Quantifying Natural Beauty

Using data to understand the economic value of scenery.

Patrick Norman
6 min readJan 22, 2021

There are many factors that go into the price of a home. The job market, the quality of the schools, and the size of the home are all obvious factors that alter the final price. What about some less obvious factors, like the scenery? Are people willing to pay more based on what the view is like out the window, or are they more concerned with the availability of jobs and other more conventional factors? That’s the question I set out to answer.

My Mission

To be concrete, my goal with this project was to predict the median sale price of existing single-family homes per city (defined by Metropolitan Statistical Area) based on natural features. I also wanted to see if more conventional features, such as population density, would be more predictive.

Data Sources

For this project, I used an interesting dataset provided by the USDA, which they call the Natural Amenity Scale. This dataset has information for all the counties in the lower 48 states, with measurements designed to capture how nice the climate and scenery of the county are. These measurements include the summer and winter temperatures, the variation in topography, and the amount of water in the county.

To include non-environmental features, I found an index of urbanization per county. To this, I added the population density per county, which I got from Wikipedia.

For my target feature, the cost of housing, I used information provided by the National Association of Realtors. This dataset gave me the median sale price of existing single-family homes per metropolitan statistical area in 2019.

To apply the county-level data to the city level, I used a dataset that mapped MSA information to the corresponding counties.

Project Assumptions

It’s important to be honest about what a model is really saying when we are trying to predict something. With that in mind, there are a few key assumptions that this project made.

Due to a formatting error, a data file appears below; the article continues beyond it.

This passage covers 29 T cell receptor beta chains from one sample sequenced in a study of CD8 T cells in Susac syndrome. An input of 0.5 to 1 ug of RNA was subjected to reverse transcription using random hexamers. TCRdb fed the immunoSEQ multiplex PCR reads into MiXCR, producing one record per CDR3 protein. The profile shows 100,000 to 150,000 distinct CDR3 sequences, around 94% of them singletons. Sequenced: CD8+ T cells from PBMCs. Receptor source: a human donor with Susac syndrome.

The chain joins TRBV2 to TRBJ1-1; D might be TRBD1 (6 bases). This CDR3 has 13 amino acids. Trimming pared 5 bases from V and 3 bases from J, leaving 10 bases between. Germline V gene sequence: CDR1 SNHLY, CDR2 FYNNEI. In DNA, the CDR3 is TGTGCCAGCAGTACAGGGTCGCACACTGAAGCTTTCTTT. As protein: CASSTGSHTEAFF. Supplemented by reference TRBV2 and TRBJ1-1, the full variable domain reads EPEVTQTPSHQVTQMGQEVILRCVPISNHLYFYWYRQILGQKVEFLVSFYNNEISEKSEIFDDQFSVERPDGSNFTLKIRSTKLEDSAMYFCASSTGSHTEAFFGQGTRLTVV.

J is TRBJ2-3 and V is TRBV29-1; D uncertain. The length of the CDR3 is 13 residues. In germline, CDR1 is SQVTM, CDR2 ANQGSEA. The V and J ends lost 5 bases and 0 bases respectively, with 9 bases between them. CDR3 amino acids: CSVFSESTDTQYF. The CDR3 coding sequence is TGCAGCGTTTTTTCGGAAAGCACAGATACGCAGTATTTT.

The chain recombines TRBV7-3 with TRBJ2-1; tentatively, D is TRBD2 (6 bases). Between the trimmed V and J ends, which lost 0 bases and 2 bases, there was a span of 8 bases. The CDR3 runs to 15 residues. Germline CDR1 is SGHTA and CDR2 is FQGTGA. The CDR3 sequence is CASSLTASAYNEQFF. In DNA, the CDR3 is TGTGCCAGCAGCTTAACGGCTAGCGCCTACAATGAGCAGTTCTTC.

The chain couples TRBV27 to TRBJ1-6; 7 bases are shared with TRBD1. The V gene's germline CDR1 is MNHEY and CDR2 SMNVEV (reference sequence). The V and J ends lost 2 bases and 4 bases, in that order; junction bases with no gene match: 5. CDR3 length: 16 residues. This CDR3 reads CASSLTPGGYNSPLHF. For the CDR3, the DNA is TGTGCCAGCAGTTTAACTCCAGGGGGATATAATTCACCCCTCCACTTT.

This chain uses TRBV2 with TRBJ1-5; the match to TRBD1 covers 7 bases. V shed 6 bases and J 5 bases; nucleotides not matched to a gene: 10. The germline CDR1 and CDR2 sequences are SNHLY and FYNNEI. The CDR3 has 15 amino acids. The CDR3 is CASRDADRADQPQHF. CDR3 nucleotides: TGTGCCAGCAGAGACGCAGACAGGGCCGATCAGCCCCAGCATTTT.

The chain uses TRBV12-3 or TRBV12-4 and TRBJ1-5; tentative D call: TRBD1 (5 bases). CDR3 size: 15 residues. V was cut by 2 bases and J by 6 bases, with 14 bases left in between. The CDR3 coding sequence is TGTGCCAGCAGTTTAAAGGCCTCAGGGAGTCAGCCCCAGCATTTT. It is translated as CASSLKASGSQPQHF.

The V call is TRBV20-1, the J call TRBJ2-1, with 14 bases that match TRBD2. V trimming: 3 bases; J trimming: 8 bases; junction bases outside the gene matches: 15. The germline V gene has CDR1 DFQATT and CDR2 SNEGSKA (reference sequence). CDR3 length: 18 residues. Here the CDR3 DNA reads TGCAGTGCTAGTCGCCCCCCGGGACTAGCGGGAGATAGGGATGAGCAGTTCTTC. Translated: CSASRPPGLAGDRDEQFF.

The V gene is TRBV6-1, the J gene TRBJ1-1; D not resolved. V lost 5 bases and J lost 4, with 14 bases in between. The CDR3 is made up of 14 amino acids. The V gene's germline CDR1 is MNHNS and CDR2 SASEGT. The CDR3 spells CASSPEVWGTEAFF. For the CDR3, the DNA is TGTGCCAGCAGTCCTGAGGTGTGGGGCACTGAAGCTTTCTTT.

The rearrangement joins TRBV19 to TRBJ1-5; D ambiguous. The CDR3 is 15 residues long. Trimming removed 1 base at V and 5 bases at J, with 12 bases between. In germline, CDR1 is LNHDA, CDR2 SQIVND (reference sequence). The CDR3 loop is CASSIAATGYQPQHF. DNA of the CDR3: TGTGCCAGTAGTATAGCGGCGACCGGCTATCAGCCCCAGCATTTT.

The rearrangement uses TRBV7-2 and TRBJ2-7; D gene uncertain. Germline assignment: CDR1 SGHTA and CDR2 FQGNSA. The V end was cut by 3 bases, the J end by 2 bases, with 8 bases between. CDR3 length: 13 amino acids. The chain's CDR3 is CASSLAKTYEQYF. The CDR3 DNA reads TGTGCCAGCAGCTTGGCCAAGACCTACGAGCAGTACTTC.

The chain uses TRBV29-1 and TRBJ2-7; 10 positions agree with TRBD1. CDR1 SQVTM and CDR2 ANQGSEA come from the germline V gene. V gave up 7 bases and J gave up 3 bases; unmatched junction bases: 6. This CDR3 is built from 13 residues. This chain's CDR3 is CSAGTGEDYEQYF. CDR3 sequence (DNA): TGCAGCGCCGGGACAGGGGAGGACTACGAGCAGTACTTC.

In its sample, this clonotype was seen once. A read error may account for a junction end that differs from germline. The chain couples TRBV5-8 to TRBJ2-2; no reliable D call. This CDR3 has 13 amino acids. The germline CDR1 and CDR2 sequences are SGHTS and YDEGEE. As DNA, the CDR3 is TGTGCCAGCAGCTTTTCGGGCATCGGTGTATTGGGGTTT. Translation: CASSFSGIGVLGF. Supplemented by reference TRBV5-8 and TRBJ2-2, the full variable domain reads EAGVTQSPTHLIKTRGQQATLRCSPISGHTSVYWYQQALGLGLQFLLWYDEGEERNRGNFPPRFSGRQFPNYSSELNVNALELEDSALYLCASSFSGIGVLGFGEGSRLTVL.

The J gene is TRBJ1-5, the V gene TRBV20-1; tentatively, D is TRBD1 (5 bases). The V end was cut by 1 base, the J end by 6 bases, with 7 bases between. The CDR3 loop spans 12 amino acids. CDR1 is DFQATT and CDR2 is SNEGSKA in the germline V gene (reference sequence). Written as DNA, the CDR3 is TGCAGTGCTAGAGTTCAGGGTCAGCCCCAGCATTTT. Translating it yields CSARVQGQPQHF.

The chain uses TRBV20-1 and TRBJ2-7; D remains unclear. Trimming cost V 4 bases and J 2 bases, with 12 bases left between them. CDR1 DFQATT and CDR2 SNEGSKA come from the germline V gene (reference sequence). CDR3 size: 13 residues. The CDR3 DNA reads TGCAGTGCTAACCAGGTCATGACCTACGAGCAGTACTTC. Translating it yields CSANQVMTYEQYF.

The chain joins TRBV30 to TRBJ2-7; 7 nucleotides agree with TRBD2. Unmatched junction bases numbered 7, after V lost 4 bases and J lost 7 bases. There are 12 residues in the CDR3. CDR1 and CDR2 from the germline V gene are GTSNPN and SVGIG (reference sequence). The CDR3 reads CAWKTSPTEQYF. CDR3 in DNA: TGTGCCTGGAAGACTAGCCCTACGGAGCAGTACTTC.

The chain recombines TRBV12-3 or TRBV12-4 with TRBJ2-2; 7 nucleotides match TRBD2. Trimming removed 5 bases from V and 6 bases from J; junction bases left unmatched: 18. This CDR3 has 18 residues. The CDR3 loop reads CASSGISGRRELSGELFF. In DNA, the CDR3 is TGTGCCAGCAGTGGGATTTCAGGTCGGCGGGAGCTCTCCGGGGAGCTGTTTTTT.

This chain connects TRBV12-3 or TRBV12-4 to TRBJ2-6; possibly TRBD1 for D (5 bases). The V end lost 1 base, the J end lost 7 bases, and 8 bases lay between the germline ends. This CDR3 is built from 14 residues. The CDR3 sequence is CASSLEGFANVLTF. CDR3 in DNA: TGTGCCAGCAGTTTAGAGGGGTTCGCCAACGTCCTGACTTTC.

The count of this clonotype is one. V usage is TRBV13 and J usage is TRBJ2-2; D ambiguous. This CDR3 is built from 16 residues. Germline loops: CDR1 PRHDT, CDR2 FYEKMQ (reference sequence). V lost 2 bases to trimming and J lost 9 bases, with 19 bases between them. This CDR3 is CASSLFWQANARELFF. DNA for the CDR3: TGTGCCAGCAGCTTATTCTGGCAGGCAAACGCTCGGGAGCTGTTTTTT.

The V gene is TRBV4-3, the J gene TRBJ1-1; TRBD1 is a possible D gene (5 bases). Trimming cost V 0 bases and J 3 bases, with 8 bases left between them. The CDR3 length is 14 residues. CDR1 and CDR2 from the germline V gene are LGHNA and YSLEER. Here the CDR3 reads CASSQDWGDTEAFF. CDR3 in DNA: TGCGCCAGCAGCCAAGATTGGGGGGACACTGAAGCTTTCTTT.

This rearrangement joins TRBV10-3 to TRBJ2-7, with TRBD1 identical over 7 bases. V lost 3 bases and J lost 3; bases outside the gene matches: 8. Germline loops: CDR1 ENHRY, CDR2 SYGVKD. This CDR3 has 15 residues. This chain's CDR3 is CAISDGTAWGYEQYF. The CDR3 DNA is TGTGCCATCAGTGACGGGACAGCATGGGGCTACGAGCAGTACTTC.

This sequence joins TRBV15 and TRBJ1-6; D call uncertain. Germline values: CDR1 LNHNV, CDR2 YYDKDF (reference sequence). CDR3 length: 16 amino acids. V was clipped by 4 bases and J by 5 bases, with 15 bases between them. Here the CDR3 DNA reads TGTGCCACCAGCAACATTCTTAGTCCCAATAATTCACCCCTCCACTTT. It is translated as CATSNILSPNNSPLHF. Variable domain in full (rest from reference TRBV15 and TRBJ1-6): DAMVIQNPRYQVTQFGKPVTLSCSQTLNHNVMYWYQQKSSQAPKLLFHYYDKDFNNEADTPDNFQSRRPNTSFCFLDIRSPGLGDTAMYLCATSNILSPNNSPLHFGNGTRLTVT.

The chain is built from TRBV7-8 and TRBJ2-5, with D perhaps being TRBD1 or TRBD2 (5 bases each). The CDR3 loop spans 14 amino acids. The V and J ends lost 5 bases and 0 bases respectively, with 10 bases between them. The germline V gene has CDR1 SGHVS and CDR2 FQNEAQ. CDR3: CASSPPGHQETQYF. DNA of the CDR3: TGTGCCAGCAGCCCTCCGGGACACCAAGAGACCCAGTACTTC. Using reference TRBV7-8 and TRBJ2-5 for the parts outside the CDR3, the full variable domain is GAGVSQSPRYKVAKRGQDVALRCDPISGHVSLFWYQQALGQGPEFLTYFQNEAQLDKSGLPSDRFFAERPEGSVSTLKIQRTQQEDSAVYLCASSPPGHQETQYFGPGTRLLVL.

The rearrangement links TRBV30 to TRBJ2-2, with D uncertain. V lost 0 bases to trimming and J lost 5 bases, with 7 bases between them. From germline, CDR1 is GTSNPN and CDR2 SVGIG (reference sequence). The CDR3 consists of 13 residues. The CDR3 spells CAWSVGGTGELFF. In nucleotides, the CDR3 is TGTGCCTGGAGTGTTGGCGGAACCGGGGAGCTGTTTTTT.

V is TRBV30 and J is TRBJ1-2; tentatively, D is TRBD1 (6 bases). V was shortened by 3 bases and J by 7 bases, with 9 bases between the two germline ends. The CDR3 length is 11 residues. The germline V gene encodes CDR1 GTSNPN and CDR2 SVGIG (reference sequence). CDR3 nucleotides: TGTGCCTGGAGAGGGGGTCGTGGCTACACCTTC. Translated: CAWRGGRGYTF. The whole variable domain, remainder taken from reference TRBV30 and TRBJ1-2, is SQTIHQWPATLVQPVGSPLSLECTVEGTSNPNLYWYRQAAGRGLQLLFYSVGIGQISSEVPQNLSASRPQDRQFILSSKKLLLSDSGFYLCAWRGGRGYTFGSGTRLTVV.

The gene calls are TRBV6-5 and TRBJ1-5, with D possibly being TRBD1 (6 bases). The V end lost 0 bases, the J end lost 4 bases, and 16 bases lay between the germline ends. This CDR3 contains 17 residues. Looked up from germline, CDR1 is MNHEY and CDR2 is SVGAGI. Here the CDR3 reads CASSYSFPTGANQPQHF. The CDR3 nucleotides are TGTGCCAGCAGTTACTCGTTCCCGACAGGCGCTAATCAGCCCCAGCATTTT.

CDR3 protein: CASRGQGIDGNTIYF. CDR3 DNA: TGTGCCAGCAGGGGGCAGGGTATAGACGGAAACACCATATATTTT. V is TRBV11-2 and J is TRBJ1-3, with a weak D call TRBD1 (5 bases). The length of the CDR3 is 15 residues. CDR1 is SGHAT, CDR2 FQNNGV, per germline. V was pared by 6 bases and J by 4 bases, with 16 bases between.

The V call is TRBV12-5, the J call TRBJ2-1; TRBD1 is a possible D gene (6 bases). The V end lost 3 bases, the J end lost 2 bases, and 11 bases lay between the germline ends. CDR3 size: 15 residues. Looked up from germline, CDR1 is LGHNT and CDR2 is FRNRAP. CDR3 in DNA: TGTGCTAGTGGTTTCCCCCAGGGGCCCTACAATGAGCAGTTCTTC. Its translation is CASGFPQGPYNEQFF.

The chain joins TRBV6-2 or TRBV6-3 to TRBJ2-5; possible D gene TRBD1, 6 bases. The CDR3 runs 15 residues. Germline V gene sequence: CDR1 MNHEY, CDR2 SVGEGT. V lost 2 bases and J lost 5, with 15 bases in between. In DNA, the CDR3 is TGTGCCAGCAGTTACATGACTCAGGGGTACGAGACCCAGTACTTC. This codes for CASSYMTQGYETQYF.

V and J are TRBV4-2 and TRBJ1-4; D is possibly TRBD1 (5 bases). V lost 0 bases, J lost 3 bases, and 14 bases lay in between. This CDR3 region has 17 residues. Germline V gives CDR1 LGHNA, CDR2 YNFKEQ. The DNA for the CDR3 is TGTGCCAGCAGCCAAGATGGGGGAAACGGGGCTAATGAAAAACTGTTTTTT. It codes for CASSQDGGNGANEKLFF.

First of all, the environmental data is from 1993. This model assumes that the summer and winter temperatures, water area, and relative humidity have not meaningfully changed between 1993 and today.

The updated measure of urbanization is from 2013, and the housing data is from 2019. So we are probably under-representing the intensity of urbanization in this model.

When we add all the assumptions made by a linear regression, we can see that this model is far from providing us some kind of absolute Truth about the world.

Phase One: Gathering, Cleaning, and Exploring the Data

The most time consuming part of many projects is the task of getting all the data into one place, and getting it into a form where it’s ready for analysis. That was definitely the case for me.

Working in Python, I used the Pandas library to collect all my data, pull out the useful bits, and get it into a form that I could actually use. In order to get population density information from every county’s Wikipedia page, I created a function using the BeautifulSoup package to loop through the pages of every county, and find the population density of that county for collection and analysis.

Phase Two: Preparing for a Linear Regression

Now that I had all my data ready and cleaned, it was time to get into actually analyzing the data.

But of course, the task of cleaning the data wasn’t really done. In order to perform a linear regression, I had to change all my variables into numeric ones. This meant that I couldn’t have a column for census regions ranging from one to nine. While this column was technically numeric, it didn’t make any sense to treat region as an ordered category. If I did that, I would essentially be saying that region 1 was the most like region 2, and region 9 was the most different, which was not a valid assumption. In order to get around this, I used a method known as one-hot encoding. I replaced the single column with nine columns, all containing zeros for the regions they were not in, and a 1 for their region. This way, I could use these categories for my liner regression.

Phase Three: Choosing our Model